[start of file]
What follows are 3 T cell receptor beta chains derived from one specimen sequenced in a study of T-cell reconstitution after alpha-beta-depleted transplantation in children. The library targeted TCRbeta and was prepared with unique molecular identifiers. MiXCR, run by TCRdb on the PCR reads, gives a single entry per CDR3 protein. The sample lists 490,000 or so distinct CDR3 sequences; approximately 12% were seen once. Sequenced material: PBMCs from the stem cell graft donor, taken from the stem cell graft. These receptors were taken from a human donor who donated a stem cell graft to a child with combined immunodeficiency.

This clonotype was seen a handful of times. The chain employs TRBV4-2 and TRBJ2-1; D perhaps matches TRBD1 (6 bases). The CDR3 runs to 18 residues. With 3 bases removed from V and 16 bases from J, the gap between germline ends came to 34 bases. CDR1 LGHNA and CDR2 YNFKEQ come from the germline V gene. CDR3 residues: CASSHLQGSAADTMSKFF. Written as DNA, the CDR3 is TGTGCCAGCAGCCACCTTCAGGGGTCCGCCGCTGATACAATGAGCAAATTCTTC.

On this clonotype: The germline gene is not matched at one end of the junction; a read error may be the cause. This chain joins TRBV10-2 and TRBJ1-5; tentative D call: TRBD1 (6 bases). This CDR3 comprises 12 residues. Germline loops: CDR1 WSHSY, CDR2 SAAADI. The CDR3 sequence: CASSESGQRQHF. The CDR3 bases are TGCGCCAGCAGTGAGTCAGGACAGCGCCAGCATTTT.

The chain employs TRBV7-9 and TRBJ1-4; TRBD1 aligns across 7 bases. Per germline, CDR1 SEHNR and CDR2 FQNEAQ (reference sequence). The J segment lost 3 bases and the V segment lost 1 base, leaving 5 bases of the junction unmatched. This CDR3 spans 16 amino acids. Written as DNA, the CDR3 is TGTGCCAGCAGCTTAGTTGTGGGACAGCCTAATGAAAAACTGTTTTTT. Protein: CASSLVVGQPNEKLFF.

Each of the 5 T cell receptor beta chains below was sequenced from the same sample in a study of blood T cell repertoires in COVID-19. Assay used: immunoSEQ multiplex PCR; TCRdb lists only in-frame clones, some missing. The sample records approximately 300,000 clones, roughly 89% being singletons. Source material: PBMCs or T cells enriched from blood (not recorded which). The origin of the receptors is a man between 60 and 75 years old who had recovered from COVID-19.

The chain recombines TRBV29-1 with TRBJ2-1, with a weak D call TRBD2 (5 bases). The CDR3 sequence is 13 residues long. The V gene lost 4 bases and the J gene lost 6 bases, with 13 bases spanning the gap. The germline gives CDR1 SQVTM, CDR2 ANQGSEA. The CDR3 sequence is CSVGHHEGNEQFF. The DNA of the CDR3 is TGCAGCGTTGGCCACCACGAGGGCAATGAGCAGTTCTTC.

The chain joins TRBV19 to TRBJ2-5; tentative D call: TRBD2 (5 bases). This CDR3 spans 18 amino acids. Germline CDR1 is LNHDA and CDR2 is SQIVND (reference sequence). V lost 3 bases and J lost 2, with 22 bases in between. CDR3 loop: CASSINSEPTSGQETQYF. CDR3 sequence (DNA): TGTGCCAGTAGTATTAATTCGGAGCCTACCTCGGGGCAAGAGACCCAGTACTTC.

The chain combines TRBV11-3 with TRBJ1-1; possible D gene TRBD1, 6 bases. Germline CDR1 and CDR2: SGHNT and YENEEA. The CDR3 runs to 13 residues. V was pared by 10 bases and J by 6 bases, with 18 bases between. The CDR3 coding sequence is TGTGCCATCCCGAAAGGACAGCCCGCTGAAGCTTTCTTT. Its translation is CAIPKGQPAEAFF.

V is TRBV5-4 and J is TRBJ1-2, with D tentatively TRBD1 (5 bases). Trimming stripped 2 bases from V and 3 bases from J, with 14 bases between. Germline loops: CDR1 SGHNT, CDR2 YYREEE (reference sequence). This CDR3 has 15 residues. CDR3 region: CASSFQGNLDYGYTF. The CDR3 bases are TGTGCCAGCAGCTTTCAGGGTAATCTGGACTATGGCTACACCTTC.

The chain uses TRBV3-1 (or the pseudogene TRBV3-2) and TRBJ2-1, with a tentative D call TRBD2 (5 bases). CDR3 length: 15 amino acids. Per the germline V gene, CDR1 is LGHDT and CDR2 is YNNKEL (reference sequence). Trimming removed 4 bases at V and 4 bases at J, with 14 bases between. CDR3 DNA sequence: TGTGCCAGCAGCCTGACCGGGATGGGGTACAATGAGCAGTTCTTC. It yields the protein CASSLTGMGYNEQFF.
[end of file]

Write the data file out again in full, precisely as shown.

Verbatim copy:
What follows are 3 T cell receptor beta chains derived from one specimen sequenced in a study of T-cell reconstitution after alpha-beta-depleted transplantation in children. The library targeted TCRbeta and was prepared with unique molecular identifiers. MiXCR, run by TCRdb on the PCR reads, gives a single entry per CDR3 protein. The sample lists 490,000 or so distinct CDR3 sequences; approximately 12% were seen once. Sequenced material: PBMCs from the stem cell graft donor, taken from the stem cell graft. These receptors were taken from a human donor who donated a stem cell graft to a child with combined immunodeficiency.

This clonotype was seen a handful of times. The chain employs TRBV4-2 and TRBJ2-1; D perhaps matches TRBD1 (6 bases). The CDR3 runs to 18 residues. With 3 bases removed from V and 16 bases from J, the gap between germline ends came to 34 bases. CDR1 LGHNA and CDR2 YNFKEQ come from the germline V gene. CDR3 residues: CASSHLQGSAADTMSKFF. Written as DNA, the CDR3 is TGTGCCAGCAGCCACCTTCAGGGGTCCGCCGCTGATACAATGAGCAAATTCTTC.

On this clonotype: The germline gene is not matched at one end of the junction; a read error may be the cause. This chain joins TRBV10-2 and TRBJ1-5; tentative D call: TRBD1 (6 bases). This CDR3 comprises 12 residues. Germline loops: CDR1 WSHSY, CDR2 SAAADI. The CDR3 sequence: CASSESGQRQHF. The CDR3 bases are TGCGCCAGCAGTGAGTCAGGACAGCGCCAGCATTTT.

The chain employs TRBV7-9 and TRBJ1-4; TRBD1 aligns across 7 bases. Per germline, CDR1 SEHNR and CDR2 FQNEAQ (reference sequence). The J segment lost 3 bases and the V segment lost 1 base, leaving 5 bases of the junction unmatched. This CDR3 spans 16 amino acids. Written as DNA, the CDR3 is TGTGCCAGCAGCTTAGTTGTGGGACAGCCTAATGAAAAACTGTTTTTT. Protein: CASSLVVGQPNEKLFF.

Each of the 5 T cell receptor beta chains below was sequenced from the same sample in a study of blood T cell repertoires in COVID-19. Assay used: immunoSEQ multiplex PCR; TCRdb lists only in-frame clones, some missing. The sample records approximately 300,000 clones, roughly 89% being singletons. Source material: PBMCs or T cells enriched from blood (not recorded which). The origin of the receptors is a man between 60 and 75 years old who had recovered from COVID-19.

The chain recombines TRBV29-1 with TRBJ2-1, with a weak D call TRBD2 (5 bases). The CDR3 sequence is 13 residues long. The V gene lost 4 bases and the J gene lost 6 bases, with 13 bases spanning the gap. The germline gives CDR1 SQVTM, CDR2 ANQGSEA. The CDR3 sequence is CSVGHHEGNEQFF. The DNA of the CDR3 is TGCAGCGTTGGCCACCACGAGGGCAATGAGCAGTTCTTC.

The chain joins TRBV19 to TRBJ2-5; tentative D call: TRBD2 (5 bases). This CDR3 spans 18 amino acids. Germline CDR1 is LNHDA and CDR2 is SQIVND (reference sequence). V lost 3 bases and J lost 2, with 22 bases in between. CDR3 loop: CASSINSEPTSGQETQYF. CDR3 sequence (DNA): TGTGCCAGTAGTATTAATTCGGAGCCTACCTCGGGGCAAGAGACCCAGTACTTC.

The chain combines TRBV11-3 with TRBJ1-1; possible D gene TRBD1, 6 bases. Germline CDR1 and CDR2: SGHNT and YENEEA. The CDR3 runs to 13 residues. V was pared by 10 bases and J by 6 bases, with 18 bases between. The CDR3 coding sequence is TGTGCCATCCCGAAAGGACAGCCCGCTGAAGCTTTCTTT. Its translation is CAIPKGQPAEAFF.

V is TRBV5-4 and J is TRBJ1-2, with D tentatively TRBD1 (5 bases). Trimming stripped 2 bases from V and 3 bases from J, with 14 bases between. Germline loops: CDR1 SGHNT, CDR2 YYREEE (reference sequence). This CDR3 has 15 residues. CDR3 region: CASSFQGNLDYGYTF. The CDR3 bases are TGTGCCAGCAGCTTTCAGGGTAATCTGGACTATGGCTACACCTTC.

The chain uses TRBV3-1 (or the pseudogene TRBV3-2) and TRBJ2-1, with a tentative D call TRBD2 (5 bases). CDR3 length: 15 amino acids. Per the germline V gene, CDR1 is LGHDT and CDR2 is YNNKEL (reference sequence). Trimming removed 4 bases at V and 4 bases at J, with 14 bases between. CDR3 DNA sequence: TGTGCCAGCAGCCTGACCGGGATGGGGTACAATGAGCAGTTCTTC. It yields the protein CASSLTGMGYNEQFF.